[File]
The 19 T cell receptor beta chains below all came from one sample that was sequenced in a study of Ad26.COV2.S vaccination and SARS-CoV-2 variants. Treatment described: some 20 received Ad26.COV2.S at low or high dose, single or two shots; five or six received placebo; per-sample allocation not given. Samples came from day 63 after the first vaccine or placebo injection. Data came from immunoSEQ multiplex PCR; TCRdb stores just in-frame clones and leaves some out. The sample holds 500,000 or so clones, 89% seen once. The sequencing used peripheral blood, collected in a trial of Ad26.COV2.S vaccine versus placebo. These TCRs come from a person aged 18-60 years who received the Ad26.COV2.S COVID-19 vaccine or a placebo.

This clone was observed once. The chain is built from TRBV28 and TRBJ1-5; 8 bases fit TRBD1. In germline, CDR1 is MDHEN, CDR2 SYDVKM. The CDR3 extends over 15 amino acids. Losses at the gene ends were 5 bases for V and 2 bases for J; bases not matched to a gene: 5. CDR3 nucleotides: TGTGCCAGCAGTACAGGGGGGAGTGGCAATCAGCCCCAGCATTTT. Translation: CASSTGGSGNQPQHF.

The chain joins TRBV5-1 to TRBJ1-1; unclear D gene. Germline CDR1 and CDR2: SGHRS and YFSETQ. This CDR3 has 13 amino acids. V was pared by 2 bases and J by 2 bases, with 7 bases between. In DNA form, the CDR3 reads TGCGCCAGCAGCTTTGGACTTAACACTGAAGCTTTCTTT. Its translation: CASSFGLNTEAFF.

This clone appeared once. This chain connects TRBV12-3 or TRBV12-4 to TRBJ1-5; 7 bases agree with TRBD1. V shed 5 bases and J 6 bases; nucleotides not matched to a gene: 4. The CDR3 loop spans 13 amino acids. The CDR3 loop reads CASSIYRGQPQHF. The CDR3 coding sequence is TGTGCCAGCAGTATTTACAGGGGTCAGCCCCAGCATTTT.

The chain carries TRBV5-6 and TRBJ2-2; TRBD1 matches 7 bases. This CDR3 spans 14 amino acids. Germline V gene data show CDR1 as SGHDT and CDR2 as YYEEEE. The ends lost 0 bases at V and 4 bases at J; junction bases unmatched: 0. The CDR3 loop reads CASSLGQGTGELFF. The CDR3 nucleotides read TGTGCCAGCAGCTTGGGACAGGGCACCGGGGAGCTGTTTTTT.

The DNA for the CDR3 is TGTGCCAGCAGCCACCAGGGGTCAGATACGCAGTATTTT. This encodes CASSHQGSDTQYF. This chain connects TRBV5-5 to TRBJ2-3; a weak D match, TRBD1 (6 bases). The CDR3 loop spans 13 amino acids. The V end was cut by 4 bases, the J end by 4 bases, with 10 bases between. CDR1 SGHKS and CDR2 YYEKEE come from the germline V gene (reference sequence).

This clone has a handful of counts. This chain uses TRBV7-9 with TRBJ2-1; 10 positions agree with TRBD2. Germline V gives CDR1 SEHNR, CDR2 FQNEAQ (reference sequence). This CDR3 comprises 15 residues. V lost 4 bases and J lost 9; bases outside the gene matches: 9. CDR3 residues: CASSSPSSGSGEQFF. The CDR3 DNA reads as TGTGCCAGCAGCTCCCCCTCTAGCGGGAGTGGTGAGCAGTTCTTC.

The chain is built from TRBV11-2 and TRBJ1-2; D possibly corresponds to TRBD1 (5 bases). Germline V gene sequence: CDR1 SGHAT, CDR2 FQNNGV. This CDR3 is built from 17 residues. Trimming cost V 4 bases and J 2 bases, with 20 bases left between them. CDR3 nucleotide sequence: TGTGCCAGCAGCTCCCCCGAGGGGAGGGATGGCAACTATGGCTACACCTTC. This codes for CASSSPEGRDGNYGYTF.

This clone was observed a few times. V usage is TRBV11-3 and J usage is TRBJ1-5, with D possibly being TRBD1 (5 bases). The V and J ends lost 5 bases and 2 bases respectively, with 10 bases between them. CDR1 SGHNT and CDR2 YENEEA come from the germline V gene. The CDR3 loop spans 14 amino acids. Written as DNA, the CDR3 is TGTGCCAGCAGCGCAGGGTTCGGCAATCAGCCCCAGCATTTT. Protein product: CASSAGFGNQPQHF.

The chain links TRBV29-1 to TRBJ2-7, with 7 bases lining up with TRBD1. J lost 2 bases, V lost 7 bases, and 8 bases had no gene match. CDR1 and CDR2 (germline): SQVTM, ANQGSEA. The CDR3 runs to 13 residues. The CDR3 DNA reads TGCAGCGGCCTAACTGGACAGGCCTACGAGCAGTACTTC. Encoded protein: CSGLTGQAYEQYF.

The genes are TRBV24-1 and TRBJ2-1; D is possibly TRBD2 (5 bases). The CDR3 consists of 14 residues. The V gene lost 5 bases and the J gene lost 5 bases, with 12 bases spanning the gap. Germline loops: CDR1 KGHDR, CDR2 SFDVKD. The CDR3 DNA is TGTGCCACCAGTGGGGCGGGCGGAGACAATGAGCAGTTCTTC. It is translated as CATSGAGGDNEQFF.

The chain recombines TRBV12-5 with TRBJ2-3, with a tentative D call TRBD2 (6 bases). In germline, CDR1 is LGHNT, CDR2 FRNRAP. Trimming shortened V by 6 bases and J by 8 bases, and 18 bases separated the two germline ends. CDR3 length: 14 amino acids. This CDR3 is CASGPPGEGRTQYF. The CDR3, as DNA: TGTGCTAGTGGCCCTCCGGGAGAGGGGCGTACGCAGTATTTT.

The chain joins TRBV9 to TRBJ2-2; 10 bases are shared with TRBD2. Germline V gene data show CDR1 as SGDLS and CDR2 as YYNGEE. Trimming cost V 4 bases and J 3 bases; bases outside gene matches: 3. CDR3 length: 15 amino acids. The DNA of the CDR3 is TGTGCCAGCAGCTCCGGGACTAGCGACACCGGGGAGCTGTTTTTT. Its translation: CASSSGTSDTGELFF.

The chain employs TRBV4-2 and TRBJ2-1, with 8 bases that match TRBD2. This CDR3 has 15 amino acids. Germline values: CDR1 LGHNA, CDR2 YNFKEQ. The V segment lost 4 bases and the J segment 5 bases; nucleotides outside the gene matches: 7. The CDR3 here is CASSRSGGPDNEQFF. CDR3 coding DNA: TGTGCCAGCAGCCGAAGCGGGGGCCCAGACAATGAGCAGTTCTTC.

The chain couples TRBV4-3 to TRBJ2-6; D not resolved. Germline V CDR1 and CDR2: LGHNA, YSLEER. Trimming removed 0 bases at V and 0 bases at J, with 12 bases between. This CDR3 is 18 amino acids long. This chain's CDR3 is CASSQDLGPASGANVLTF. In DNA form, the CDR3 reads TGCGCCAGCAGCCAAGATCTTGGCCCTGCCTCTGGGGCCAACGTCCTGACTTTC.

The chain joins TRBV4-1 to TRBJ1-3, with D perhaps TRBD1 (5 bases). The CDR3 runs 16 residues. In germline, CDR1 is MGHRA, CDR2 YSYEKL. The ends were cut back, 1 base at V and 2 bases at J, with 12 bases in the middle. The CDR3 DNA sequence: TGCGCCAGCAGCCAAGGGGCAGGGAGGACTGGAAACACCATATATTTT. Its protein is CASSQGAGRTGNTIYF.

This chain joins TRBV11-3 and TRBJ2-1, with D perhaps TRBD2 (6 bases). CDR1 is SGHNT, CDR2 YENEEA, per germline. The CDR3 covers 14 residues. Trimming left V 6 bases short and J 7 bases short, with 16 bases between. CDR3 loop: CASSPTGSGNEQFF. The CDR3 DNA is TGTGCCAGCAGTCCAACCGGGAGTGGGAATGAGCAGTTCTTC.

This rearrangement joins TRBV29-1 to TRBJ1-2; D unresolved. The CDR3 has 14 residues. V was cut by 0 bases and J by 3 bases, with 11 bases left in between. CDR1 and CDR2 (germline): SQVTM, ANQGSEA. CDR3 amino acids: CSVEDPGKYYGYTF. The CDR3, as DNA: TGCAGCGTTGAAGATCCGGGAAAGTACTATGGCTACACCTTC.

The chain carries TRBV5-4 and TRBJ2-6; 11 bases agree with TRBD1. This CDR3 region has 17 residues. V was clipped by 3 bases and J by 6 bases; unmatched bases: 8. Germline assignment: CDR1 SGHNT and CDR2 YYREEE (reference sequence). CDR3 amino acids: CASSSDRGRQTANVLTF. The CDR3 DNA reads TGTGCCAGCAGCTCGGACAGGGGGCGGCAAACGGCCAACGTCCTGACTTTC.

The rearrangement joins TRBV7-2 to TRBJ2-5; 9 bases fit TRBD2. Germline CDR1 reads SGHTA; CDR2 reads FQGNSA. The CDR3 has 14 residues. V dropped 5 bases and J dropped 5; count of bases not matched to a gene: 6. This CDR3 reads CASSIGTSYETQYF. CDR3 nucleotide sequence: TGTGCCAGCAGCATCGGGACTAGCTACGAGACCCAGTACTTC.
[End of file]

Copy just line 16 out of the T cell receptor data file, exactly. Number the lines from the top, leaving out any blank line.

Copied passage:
The chain joins TRBV4-1 to TRBJ1-3, with D perhaps TRBD1 (5 bases). The CDR3 runs 16 residues. In germline, CDR1 is MGHRA, CDR2 YSYEKL. The ends were cut back, 1 base at V and 2 bases at J, with 12 bases in the middle. The CDR3 DNA sequence: TGCGCCAGCAGCCAAGGGGCAGGGAGGACTGGAAACACCATATATTTT. Its protein is CASSQGAGRTGNTIYF.